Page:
yizhang82's blog Runtime, Compilers, Languages, and other random stuff

Dogfooding .NET Standard 2.0 latest build

If you’ve been following .NET Core development you’ve probably already heard about .NET Standard 2.0. We are bringing back a lot of APIs from desktop to .NET Core to make migrating existing apps easier. If you’d like to read more about what is netstandard, you can refer to this faq. In this post I’m going to show you how to dogfood (read: try out the bleeding edge new stuff) the latest .NET Core 2.0 which has the latest API changes in .NET Standard 2.0.

First, download one of the tarballs from below:

If you use the installer, it will overwrite your existing .NET Core installation, which is probably not what you want. The easier way is to simply extract it. Here I’ve downloaded the macOS 64-bit version, and extracted it to ~/dotnet-dev-osx-x64.latest.

You’ll quickly notice that the folder has dotnet, a SDK folder containing tools (for example, Roslyn compiler sdk/2.0.0-preview1-005448/Roslyn/csc.exe), a shared folder containing the runtime (shared/Microsoft.NETCore.App/2.0.0-beta-001776-00/libcoreclr.dylib) and implementation assemblies, etc. To confirm that you’ve downloaded the correct tools, just run:

yizhang@yzha-mbp:~/var/ns2$ ~/dotnet-dev-osx-x64.latest/dotnet --version
2.0.0-preview1-005448

You should see 2.0.0-*.

To try out the new APIs, you need to first create a new project using the console application template:

yizhang@yzha-mbp:~/var/ns2$ ~/dotnet-dev-osx-x64.latest/dotnet new console
Content generation time: 49.1374 ms
The template "Console Application" created successfully.

One of the new API we’ve bought back is System.Runtime.InteropServices.ICustomMarshal. Well, I’m a bit biased since I’ve spent most of my career working with .NET interop. To try this out, I’ve copy/pasted some code from Mono.Posix (and removed some dependencies), and it just worked:



using System.Runtime.InteropServices;

class Unsafe
{
    class StringMarshaler : ICustomMarshaler {

        private static StringMarshaler Instance = new StringMarshaler ();

        public static ICustomMarshaler GetInstance (string s)
        {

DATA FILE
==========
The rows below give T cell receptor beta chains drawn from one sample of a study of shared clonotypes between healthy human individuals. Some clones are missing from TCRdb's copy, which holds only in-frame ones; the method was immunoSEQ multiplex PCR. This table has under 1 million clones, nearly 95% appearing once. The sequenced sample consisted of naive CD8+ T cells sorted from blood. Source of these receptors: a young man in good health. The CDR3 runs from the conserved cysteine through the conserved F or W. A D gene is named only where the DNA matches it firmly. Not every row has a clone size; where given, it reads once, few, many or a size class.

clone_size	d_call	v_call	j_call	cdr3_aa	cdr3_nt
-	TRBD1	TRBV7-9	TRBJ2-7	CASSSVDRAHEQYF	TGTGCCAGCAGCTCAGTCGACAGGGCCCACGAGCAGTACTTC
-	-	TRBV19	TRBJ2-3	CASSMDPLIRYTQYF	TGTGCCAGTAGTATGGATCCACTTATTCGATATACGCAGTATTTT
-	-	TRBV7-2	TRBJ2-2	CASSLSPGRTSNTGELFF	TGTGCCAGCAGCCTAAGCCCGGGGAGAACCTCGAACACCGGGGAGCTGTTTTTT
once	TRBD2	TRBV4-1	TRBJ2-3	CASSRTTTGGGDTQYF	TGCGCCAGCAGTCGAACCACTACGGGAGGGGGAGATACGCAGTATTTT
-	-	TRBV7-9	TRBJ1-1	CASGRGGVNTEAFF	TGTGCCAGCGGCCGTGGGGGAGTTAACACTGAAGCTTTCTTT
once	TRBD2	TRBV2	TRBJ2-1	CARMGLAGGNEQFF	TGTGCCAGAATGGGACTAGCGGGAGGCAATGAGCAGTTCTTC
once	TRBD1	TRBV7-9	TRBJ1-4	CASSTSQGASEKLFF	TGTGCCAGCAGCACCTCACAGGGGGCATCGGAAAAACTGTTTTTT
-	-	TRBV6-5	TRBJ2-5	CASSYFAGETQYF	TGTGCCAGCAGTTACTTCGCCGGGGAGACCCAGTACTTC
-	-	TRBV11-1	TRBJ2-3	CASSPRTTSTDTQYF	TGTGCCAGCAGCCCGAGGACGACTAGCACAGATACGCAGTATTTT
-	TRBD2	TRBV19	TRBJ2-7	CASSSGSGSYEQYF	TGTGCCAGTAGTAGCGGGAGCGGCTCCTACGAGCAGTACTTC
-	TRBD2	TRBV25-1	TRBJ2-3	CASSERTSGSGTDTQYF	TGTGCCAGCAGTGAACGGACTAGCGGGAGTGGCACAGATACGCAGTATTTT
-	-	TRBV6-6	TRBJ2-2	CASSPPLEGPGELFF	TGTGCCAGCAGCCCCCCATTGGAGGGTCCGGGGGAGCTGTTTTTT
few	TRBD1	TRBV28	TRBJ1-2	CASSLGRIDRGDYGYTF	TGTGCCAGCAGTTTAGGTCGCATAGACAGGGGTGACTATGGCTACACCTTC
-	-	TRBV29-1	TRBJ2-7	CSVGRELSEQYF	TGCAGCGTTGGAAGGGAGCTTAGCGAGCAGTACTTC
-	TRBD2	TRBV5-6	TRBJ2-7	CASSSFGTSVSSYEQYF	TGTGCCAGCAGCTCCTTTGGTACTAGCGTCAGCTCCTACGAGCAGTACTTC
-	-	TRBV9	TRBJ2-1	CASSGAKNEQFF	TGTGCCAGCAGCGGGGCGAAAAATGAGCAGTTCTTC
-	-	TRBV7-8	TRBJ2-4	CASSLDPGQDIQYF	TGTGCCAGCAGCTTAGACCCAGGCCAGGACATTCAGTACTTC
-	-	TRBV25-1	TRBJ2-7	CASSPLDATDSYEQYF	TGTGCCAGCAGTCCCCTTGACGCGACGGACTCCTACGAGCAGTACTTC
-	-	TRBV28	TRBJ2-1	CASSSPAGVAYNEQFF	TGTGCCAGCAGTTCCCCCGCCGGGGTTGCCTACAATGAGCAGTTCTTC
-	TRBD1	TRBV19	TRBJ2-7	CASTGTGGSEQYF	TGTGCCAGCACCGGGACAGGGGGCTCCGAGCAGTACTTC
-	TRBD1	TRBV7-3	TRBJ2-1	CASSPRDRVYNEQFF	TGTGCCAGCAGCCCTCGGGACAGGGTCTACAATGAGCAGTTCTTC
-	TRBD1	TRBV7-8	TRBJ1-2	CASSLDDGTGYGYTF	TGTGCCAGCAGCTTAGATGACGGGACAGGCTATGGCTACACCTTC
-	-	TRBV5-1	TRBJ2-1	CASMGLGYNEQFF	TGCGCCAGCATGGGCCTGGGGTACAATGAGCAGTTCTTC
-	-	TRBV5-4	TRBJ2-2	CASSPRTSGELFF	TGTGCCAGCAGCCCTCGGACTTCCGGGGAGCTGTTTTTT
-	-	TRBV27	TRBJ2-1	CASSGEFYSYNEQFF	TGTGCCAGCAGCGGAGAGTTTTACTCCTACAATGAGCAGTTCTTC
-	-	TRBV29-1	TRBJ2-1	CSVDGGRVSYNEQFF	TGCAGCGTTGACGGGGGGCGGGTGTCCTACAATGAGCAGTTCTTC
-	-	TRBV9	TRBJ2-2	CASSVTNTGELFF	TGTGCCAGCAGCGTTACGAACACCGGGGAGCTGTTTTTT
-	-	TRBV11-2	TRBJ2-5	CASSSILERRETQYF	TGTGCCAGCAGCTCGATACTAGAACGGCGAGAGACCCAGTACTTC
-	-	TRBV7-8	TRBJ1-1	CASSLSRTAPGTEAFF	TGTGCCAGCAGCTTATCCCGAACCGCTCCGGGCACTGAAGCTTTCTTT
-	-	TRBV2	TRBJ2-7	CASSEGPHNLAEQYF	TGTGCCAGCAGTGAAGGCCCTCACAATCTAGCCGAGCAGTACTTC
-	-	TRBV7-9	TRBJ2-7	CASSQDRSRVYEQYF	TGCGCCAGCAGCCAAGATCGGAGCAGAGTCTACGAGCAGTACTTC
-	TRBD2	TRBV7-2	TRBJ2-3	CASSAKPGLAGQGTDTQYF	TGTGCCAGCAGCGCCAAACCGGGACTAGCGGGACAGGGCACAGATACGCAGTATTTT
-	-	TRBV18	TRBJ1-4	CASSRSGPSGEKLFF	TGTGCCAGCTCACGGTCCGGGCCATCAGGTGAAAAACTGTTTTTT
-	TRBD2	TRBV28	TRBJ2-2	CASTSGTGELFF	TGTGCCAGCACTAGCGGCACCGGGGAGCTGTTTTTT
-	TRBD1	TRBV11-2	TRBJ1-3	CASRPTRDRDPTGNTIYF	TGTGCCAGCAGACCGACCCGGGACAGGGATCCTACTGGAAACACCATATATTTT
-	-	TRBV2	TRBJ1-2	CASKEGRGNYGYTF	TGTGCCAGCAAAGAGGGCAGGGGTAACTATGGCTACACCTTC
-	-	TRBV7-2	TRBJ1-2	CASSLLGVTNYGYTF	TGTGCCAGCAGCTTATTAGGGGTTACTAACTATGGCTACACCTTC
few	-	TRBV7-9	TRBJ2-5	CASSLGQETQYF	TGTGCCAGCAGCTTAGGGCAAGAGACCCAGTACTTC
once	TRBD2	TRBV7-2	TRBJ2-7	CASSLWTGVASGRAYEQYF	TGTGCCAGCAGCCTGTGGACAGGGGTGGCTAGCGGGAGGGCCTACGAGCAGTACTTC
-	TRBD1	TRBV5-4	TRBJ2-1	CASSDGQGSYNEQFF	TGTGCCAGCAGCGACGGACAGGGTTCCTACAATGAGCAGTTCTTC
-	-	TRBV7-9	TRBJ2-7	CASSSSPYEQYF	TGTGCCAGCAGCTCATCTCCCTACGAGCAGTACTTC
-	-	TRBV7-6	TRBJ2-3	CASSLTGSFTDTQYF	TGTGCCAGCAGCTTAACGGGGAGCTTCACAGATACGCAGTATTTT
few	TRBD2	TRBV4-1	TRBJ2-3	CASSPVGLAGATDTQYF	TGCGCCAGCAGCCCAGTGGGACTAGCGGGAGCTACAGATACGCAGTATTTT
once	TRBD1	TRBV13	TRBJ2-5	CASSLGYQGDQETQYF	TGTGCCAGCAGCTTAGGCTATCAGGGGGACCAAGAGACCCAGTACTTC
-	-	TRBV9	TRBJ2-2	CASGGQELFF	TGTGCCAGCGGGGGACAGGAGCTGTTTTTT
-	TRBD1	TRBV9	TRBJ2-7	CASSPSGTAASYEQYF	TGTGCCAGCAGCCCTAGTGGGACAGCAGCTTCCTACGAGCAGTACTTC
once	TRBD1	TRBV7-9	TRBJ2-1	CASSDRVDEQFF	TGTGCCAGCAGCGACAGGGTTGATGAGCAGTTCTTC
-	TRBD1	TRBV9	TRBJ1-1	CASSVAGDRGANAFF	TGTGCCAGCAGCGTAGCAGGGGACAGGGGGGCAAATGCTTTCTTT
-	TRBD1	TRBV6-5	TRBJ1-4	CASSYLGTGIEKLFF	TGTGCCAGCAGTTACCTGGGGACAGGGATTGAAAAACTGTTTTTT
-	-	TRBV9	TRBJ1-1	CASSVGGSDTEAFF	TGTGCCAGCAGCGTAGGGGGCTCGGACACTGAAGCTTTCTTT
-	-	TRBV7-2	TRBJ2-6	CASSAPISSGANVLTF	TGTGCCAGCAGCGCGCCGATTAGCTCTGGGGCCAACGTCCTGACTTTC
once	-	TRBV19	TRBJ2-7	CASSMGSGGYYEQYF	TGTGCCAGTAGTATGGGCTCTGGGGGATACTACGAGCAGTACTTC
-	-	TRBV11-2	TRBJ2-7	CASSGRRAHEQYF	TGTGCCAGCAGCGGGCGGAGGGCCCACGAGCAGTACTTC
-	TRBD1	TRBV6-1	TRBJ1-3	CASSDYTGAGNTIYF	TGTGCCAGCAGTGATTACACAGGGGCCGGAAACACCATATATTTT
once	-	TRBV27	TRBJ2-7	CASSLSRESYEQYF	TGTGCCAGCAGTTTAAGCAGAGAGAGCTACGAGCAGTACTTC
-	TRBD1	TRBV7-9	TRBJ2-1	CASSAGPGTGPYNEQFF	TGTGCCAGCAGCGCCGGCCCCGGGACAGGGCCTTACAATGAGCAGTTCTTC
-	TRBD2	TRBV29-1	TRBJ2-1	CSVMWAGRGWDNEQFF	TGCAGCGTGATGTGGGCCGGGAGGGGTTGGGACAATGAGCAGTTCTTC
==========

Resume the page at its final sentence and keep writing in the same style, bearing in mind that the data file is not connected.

return Instance;
        }

        public void CleanUpManagedData (object o)
        {
        }

        public void CleanUpNativeData (IntPtr pNativeData)
        {
            Marshal.FreeCoTaskMem(pNativeData);
        }

        public int GetNativeDataSize ()
        {
            return IntPtr.Size;
        }

        public IntPtr MarshalManagedToNative (object obj)
        {
            string s = obj as string;
            if (s == null)
                return IntPtr.Zero;
            IntPtr p = Marshal.StringToCoTaskMemAnsi(s);
            return p;
        }

        public object MarshalNativeToManaged (IntPtr pNativeData)
        {
            string s = Marshal.PtrToStringAnsi(pNativeData);
            return s;
        }
    }

    [DllImport ("libc", EntryPoint="mkdir", SetLastError=true)]
    internal extern static int syscall_mkdir ([MarshalAs(UnmanagedType.CustomMarshaler, MarshalTypeRef=typeof(StringMarshaler))] string pathname, int mode);
}

class Program
{
    static void Main(string[] args)
    {
        Unsafe.syscall_mkdir("test", 0);
        Console.WriteLine("test directory created");
    }
}

This program simply uses a custom marshaler that marshal a string to UTF-8 using Marshal.StringToCoTaskMemAnsi. It’s a bit overkill since string is marshaled as UTF-8 by default, but this is a demo to show the new API - you got the idea.

Now do a ~/dotnet-dev-osx-x64.latest/dotnet restore then ~/dotnet-dev-osx-x64.latest/dotnet run. And see the new directory getting created.

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